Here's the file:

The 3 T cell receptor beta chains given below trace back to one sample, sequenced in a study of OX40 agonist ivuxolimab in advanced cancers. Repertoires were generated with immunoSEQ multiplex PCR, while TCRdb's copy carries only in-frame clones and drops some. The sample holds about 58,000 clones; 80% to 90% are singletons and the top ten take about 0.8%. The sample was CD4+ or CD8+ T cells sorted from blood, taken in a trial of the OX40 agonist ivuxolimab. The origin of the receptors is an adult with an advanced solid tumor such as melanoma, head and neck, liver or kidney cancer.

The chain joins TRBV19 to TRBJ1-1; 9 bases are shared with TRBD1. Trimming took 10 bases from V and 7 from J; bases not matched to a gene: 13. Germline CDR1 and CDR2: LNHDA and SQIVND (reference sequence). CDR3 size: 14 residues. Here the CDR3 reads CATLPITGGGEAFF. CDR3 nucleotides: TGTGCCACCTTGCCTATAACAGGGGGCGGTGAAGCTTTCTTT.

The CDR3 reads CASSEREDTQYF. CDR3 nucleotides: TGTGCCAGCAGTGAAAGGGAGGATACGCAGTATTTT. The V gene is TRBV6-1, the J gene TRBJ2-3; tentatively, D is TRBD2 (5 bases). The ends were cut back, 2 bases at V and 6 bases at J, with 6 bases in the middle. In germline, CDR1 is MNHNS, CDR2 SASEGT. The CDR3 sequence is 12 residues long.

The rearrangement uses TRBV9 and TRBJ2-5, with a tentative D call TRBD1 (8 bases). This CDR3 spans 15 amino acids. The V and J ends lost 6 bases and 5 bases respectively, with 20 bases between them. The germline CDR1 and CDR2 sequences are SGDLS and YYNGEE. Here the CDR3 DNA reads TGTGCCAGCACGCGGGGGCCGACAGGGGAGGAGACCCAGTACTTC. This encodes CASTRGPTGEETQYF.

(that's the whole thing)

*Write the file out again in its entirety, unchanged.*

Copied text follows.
The 3 T cell receptor beta chains given below trace back to one sample, sequenced in a study of OX40 agonist ivuxolimab in advanced cancers. Repertoires were generated with immunoSEQ multiplex PCR, while TCRdb's copy carries only in-frame clones and drops some. The sample holds about 58,000 clones; 80% to 90% are singletons and the top ten take about 0.8%. The sample was CD4+ or CD8+ T cells sorted from blood, taken in a trial of the OX40 agonist ivuxolimab. The origin of the receptors is an adult with an advanced solid tumor such as melanoma, head and neck, liver or kidney cancer.

The chain joins TRBV19 to TRBJ1-1; 9 bases are shared with TRBD1. Trimming took 10 bases from V and 7 from J; bases not matched to a gene: 13. Germline CDR1 and CDR2: LNHDA and SQIVND (reference sequence). CDR3 size: 14 residues. Here the CDR3 reads CATLPITGGGEAFF. CDR3 nucleotides: TGTGCCACCTTGCCTATAACAGGGGGCGGTGAAGCTTTCTTT.

The CDR3 reads CASSEREDTQYF. CDR3 nucleotides: TGTGCCAGCAGTGAAAGGGAGGATACGCAGTATTTT. The V gene is TRBV6-1, the J gene TRBJ2-3; tentatively, D is TRBD2 (5 bases). The ends were cut back, 2 bases at V and 6 bases at J, with 6 bases in the middle. In germline, CDR1 is MNHNS, CDR2 SASEGT. The CDR3 sequence is 12 residues long.

The rearrangement uses TRBV9 and TRBJ2-5, with a tentative D call TRBD1 (8 bases). This CDR3 spans 15 amino acids. The V and J ends lost 6 bases and 5 bases respectively, with 20 bases between them. The germline CDR1 and CDR2 sequences are SGDLS and YYNGEE. Here the CDR3 DNA reads TGTGCCAGCACGCGGGGGCCGACAGGGGAGGAGACCCAGTACTTC. This encodes CASTRGPTGEETQYF.